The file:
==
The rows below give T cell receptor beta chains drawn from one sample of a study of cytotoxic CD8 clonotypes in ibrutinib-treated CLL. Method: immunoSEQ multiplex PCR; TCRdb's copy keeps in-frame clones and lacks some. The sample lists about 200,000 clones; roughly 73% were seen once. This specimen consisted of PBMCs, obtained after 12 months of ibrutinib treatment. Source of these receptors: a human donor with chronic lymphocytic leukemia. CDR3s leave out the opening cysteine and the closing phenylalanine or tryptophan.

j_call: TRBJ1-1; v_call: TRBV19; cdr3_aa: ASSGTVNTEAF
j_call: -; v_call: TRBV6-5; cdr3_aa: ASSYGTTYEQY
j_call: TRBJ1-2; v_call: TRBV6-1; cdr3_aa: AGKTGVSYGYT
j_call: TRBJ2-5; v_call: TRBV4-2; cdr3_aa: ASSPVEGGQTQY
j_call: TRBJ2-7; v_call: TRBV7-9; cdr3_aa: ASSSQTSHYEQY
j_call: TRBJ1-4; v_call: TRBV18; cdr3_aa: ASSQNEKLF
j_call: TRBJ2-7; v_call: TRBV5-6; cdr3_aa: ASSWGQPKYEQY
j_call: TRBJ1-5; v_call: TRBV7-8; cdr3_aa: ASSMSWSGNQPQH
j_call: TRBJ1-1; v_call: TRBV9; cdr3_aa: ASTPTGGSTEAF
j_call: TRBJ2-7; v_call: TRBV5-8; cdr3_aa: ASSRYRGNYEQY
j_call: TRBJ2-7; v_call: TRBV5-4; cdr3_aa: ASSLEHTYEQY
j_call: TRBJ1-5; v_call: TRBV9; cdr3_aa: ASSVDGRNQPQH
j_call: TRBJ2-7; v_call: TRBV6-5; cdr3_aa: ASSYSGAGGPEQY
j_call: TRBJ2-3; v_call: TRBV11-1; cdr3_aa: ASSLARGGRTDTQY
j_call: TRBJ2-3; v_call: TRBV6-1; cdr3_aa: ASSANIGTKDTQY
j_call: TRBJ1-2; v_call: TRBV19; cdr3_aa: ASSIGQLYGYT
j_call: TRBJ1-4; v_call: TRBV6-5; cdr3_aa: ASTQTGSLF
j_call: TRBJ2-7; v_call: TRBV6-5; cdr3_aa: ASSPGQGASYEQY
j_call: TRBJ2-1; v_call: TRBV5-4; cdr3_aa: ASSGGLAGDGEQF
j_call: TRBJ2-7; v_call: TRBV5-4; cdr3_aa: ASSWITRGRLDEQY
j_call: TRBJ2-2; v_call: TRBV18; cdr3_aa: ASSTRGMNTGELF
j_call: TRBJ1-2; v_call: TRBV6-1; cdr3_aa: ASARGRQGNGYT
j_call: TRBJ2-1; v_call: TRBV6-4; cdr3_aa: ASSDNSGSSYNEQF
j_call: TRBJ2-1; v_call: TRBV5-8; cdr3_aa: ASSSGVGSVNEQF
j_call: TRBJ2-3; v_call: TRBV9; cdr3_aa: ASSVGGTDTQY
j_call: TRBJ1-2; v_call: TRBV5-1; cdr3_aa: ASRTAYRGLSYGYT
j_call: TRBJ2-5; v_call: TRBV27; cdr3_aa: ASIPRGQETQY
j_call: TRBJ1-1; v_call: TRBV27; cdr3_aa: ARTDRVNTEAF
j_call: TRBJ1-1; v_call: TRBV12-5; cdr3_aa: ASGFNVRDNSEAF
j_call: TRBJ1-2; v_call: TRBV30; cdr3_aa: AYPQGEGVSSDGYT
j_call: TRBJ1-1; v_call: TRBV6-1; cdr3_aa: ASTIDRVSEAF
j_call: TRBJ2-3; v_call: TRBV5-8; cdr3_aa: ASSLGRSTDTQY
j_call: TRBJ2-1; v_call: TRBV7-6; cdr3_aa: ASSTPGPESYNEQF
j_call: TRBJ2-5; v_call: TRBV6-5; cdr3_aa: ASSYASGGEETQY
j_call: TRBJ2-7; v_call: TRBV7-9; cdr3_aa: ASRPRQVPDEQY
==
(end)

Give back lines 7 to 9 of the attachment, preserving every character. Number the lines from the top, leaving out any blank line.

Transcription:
j_call: TRBJ1-4; v_call: TRBV18; cdr3_aa: ASSQNEKLF
j_call: TRBJ2-7; v_call: TRBV5-6; cdr3_aa: ASSWGQPKYEQY
j_call: TRBJ1-5; v_call: TRBV7-8; cdr3_aa: ASSMSWSGNQPQH